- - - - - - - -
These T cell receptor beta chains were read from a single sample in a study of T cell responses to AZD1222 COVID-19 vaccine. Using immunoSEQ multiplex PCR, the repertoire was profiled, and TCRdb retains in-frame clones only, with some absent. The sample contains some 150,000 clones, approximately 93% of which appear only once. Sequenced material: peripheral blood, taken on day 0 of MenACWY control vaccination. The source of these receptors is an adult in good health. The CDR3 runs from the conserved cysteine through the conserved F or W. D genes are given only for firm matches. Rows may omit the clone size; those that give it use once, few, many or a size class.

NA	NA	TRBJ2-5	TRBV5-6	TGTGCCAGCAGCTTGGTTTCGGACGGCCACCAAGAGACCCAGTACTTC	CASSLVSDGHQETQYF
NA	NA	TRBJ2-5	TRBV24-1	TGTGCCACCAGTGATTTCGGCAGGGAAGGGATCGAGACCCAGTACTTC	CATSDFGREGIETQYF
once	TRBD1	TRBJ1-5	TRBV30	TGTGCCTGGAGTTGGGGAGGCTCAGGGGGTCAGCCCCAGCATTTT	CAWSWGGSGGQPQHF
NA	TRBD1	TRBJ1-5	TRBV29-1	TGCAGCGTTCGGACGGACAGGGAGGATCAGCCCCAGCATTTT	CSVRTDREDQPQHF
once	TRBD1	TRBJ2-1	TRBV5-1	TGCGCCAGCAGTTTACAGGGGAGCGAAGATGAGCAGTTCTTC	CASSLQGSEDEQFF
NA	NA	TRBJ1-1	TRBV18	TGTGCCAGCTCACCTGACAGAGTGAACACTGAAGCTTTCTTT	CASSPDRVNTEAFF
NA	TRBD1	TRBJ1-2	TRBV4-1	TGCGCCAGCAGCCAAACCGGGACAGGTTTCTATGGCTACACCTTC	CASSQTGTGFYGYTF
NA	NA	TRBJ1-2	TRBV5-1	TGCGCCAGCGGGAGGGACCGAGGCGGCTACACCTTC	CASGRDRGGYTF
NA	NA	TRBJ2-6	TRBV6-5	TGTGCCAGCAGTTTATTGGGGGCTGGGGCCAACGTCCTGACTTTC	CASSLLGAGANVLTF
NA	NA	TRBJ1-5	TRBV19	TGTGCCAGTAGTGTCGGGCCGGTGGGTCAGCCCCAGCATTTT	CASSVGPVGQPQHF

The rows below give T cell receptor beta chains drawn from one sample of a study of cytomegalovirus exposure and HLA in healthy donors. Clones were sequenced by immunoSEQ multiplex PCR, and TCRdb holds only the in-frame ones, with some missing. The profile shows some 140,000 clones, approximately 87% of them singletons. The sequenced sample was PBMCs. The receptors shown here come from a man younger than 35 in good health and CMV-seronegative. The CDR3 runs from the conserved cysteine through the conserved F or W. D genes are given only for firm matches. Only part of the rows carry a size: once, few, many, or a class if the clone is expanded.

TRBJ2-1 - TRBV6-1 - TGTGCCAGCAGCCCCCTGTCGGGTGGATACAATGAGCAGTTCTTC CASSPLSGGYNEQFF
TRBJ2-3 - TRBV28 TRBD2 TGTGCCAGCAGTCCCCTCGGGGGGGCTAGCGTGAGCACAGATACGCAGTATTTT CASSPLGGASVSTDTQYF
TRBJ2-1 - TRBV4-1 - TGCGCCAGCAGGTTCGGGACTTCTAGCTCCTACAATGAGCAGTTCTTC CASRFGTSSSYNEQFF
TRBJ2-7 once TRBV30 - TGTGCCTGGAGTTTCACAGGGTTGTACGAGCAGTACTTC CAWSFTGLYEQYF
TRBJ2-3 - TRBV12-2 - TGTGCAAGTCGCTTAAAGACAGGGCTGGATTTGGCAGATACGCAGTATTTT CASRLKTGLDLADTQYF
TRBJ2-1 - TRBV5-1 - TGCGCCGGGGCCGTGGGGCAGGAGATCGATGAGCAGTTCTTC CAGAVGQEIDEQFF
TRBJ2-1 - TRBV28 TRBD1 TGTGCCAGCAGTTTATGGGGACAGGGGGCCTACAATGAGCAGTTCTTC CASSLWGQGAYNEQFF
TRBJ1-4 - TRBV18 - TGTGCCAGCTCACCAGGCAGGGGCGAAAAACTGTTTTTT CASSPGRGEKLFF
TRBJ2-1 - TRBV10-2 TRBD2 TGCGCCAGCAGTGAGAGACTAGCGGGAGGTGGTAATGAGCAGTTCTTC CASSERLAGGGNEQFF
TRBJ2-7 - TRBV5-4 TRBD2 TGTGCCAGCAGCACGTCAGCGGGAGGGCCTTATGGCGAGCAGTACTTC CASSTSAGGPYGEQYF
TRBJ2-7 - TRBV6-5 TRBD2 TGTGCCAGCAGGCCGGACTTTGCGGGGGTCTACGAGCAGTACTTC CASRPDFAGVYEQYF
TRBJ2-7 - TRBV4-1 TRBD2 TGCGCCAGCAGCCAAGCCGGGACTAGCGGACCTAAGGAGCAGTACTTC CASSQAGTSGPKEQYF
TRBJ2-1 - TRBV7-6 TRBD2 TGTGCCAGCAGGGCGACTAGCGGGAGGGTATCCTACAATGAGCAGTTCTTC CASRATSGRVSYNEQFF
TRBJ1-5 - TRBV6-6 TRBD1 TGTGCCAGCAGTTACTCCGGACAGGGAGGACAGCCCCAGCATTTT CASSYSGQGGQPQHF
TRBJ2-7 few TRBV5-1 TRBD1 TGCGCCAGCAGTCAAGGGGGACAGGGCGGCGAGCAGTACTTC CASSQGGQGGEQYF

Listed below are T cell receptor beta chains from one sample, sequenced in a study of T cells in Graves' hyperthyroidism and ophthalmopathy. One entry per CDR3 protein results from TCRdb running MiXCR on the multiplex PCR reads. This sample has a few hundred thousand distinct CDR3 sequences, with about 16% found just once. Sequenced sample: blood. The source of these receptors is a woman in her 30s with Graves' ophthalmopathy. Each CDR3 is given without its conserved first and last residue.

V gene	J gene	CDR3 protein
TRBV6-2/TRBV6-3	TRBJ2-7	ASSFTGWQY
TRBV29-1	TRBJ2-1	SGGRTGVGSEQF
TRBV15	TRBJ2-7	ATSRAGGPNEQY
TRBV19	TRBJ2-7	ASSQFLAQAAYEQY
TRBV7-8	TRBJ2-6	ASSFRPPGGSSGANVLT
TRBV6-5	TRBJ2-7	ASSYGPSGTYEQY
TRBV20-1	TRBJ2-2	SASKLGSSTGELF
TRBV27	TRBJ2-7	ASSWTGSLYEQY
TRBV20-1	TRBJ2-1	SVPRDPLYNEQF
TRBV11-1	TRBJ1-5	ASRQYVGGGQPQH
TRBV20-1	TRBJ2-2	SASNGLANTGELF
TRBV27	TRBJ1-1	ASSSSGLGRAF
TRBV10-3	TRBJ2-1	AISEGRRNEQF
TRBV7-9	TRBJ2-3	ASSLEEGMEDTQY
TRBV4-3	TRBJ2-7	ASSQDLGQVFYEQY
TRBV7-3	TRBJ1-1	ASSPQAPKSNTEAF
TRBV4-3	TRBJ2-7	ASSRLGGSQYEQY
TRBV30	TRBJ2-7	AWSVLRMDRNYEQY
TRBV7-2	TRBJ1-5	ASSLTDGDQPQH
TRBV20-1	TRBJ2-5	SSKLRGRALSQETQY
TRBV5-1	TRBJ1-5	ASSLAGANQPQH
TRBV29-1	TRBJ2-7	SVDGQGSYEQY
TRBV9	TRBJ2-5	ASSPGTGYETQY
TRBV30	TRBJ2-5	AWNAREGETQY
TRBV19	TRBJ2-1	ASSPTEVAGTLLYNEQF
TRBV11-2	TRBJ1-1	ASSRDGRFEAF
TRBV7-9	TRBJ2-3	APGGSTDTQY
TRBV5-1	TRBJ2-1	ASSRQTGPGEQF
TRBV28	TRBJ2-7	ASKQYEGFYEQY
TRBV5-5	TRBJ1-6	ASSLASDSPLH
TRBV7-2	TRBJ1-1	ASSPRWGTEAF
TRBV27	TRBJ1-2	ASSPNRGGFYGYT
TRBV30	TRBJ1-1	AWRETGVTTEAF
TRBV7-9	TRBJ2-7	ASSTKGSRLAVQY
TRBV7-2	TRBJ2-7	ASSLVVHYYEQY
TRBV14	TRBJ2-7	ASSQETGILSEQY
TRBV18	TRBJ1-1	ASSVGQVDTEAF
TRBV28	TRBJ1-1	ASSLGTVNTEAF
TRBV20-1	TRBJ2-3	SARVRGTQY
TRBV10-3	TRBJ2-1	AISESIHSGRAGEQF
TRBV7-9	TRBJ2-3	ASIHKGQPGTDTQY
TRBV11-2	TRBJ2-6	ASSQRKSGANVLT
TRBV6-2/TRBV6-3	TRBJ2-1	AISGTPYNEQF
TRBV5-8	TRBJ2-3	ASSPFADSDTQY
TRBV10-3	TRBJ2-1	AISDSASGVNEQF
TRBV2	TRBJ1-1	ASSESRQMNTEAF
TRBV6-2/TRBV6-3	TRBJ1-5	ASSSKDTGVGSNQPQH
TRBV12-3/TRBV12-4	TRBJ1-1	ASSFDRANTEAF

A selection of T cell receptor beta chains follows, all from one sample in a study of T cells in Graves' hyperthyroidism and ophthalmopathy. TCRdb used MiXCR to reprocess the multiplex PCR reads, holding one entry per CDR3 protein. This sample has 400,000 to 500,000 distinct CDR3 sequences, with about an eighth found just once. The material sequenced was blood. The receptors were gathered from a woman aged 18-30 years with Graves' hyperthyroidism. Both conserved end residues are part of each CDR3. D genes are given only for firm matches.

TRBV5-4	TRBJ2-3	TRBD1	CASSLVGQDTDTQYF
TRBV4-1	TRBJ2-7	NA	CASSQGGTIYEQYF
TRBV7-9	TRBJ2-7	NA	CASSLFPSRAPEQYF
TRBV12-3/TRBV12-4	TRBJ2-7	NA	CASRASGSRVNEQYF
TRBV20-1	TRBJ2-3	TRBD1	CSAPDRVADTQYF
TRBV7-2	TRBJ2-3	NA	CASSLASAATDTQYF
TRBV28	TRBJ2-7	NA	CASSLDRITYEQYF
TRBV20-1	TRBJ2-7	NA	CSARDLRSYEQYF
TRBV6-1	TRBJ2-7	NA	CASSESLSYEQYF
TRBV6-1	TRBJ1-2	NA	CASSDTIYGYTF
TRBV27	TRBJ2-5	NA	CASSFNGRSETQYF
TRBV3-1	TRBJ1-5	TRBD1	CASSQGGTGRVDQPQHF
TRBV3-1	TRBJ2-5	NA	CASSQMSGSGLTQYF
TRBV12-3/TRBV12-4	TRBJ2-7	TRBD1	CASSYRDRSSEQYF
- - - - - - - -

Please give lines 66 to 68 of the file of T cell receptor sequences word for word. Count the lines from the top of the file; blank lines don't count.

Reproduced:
TRBV18	TRBJ1-1	ASSVGQVDTEAF
TRBV28	TRBJ1-1	ASSLGTVNTEAF
TRBV20-1	TRBJ2-3	SARVRGTQY